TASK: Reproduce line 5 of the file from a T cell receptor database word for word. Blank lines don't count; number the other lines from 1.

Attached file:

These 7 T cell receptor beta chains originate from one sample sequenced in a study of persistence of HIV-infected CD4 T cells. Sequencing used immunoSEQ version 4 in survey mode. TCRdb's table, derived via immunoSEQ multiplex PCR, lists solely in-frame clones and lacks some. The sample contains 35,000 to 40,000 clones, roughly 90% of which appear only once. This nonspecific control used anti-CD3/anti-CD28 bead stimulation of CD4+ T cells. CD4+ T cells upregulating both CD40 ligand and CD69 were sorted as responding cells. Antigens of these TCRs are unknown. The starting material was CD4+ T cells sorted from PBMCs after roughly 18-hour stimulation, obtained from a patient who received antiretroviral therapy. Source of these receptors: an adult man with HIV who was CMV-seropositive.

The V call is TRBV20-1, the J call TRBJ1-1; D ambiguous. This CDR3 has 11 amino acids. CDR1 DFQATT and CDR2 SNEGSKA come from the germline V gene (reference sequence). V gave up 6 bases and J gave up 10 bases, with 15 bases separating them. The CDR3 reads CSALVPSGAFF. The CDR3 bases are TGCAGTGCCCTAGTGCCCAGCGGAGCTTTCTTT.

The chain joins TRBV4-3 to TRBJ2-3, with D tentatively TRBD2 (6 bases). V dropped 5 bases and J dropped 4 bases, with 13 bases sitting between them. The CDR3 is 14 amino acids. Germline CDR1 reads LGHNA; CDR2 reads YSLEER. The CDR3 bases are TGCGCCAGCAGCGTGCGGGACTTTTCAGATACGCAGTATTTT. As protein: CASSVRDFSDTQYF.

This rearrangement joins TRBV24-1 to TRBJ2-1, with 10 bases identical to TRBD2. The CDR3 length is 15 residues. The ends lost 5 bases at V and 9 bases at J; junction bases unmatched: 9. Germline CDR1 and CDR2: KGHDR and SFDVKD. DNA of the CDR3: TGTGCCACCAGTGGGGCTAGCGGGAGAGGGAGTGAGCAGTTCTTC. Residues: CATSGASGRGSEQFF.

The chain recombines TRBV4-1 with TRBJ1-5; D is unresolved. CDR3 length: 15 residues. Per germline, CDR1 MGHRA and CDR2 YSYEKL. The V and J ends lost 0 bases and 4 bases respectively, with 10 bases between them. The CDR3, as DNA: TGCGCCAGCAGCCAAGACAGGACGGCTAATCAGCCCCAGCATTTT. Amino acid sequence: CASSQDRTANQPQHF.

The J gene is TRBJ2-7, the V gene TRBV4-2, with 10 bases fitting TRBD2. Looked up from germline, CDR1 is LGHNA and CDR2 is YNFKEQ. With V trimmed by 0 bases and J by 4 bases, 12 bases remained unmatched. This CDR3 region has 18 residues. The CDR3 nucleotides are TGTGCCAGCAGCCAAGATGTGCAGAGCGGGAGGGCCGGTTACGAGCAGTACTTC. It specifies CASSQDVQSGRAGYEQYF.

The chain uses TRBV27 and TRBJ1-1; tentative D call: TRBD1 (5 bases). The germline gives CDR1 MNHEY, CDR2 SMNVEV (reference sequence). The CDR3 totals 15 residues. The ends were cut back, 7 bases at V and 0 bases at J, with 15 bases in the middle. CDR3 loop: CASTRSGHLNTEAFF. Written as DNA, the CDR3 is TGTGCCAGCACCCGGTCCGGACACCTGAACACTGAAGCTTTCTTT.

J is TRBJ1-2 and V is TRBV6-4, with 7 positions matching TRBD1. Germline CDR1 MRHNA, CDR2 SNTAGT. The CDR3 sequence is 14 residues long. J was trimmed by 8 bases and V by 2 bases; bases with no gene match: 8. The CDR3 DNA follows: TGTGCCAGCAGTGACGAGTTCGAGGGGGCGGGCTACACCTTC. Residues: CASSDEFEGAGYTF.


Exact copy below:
The chain recombines TRBV4-1 with TRBJ1-5; D is unresolved. CDR3 length: 15 residues. Per germline, CDR1 MGHRA and CDR2 YSYEKL. The V and J ends lost 0 bases and 4 bases respectively, with 10 bases between them. The CDR3, as DNA: TGCGCCAGCAGCCAAGACAGGACGGCTAATCAGCCCCAGCATTTT. Amino acid sequence: CASSQDRTANQPQHF.